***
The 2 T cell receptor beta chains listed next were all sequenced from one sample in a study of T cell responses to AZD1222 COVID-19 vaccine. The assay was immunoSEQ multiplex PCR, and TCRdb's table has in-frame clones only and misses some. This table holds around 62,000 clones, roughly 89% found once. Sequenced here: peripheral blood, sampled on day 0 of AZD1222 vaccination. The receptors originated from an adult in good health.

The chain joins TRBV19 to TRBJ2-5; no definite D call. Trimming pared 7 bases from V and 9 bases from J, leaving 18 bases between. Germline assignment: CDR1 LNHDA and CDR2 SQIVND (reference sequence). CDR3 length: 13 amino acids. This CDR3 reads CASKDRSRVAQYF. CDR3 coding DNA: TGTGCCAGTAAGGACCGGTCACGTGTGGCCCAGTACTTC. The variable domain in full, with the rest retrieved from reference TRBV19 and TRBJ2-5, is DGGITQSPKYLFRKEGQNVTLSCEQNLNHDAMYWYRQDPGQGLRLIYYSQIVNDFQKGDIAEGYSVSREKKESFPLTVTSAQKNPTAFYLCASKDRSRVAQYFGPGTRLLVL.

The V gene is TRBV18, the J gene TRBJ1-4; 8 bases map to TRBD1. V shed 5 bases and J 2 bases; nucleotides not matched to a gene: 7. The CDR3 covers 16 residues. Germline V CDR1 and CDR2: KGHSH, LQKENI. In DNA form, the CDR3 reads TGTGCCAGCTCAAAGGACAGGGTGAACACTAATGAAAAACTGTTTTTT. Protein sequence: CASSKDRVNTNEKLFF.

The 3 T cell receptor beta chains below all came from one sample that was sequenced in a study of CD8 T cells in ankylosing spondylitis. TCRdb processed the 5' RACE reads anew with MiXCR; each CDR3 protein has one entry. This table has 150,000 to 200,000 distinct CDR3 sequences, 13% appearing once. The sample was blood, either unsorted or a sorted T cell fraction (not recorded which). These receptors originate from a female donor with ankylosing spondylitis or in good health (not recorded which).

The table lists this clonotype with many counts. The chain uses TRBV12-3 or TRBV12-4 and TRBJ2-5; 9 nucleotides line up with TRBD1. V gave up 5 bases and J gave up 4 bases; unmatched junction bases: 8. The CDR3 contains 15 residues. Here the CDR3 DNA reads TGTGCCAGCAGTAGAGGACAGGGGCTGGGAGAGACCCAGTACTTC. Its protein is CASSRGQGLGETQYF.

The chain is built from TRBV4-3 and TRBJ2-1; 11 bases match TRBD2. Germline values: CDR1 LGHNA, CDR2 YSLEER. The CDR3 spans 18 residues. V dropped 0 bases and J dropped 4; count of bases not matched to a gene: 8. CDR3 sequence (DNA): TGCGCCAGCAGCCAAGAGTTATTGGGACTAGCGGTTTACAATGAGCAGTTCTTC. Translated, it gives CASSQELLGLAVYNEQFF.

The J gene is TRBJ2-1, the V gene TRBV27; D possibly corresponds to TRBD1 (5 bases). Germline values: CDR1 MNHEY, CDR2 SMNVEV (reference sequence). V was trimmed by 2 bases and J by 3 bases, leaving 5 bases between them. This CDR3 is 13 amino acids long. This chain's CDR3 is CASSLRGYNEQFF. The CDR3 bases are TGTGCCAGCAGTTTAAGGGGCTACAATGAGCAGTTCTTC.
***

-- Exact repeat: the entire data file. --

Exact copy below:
The 2 T cell receptor beta chains listed next were all sequenced from one sample in a study of T cell responses to AZD1222 COVID-19 vaccine. The assay was immunoSEQ multiplex PCR, and TCRdb's table has in-frame clones only and misses some. This table holds around 62,000 clones, roughly 89% found once. Sequenced here: peripheral blood, sampled on day 0 of AZD1222 vaccination. The receptors originated from an adult in good health.

The chain joins TRBV19 to TRBJ2-5; no definite D call. Trimming pared 7 bases from V and 9 bases from J, leaving 18 bases between. Germline assignment: CDR1 LNHDA and CDR2 SQIVND (reference sequence). CDR3 length: 13 amino acids. This CDR3 reads CASKDRSRVAQYF. CDR3 coding DNA: TGTGCCAGTAAGGACCGGTCACGTGTGGCCCAGTACTTC. The variable domain in full, with the rest retrieved from reference TRBV19 and TRBJ2-5, is DGGITQSPKYLFRKEGQNVTLSCEQNLNHDAMYWYRQDPGQGLRLIYYSQIVNDFQKGDIAEGYSVSREKKESFPLTVTSAQKNPTAFYLCASKDRSRVAQYFGPGTRLLVL.

The V gene is TRBV18, the J gene TRBJ1-4; 8 bases map to TRBD1. V shed 5 bases and J 2 bases; nucleotides not matched to a gene: 7. The CDR3 covers 16 residues. Germline V CDR1 and CDR2: KGHSH, LQKENI. In DNA form, the CDR3 reads TGTGCCAGCTCAAAGGACAGGGTGAACACTAATGAAAAACTGTTTTTT. Protein sequence: CASSKDRVNTNEKLFF.

The 3 T cell receptor beta chains below all came from one sample that was sequenced in a study of CD8 T cells in ankylosing spondylitis. TCRdb processed the 5' RACE reads anew with MiXCR; each CDR3 protein has one entry. This table has 150,000 to 200,000 distinct CDR3 sequences, 13% appearing once. The sample was blood, either unsorted or a sorted T cell fraction (not recorded which). These receptors originate from a female donor with ankylosing spondylitis or in good health (not recorded which).

The table lists this clonotype with many counts. The chain uses TRBV12-3 or TRBV12-4 and TRBJ2-5; 9 nucleotides line up with TRBD1. V gave up 5 bases and J gave up 4 bases; unmatched junction bases: 8. The CDR3 contains 15 residues. Here the CDR3 DNA reads TGTGCCAGCAGTAGAGGACAGGGGCTGGGAGAGACCCAGTACTTC. Its protein is CASSRGQGLGETQYF.

The chain is built from TRBV4-3 and TRBJ2-1; 11 bases match TRBD2. Germline values: CDR1 LGHNA, CDR2 YSLEER. The CDR3 spans 18 residues. V dropped 0 bases and J dropped 4; count of bases not matched to a gene: 8. CDR3 sequence (DNA): TGCGCCAGCAGCCAAGAGTTATTGGGACTAGCGGTTTACAATGAGCAGTTCTTC. Translated, it gives CASSQELLGLAVYNEQFF.

The J gene is TRBJ2-1, the V gene TRBV27; D possibly corresponds to TRBD1 (5 bases). Germline values: CDR1 MNHEY, CDR2 SMNVEV (reference sequence). V was trimmed by 2 bases and J by 3 bases, leaving 5 bases between them. This CDR3 is 13 amino acids long. This chain's CDR3 is CASSLRGYNEQFF. The CDR3 bases are TGTGCCAGCAGTTTAAGGGGCTACAATGAGCAGTTCTTC.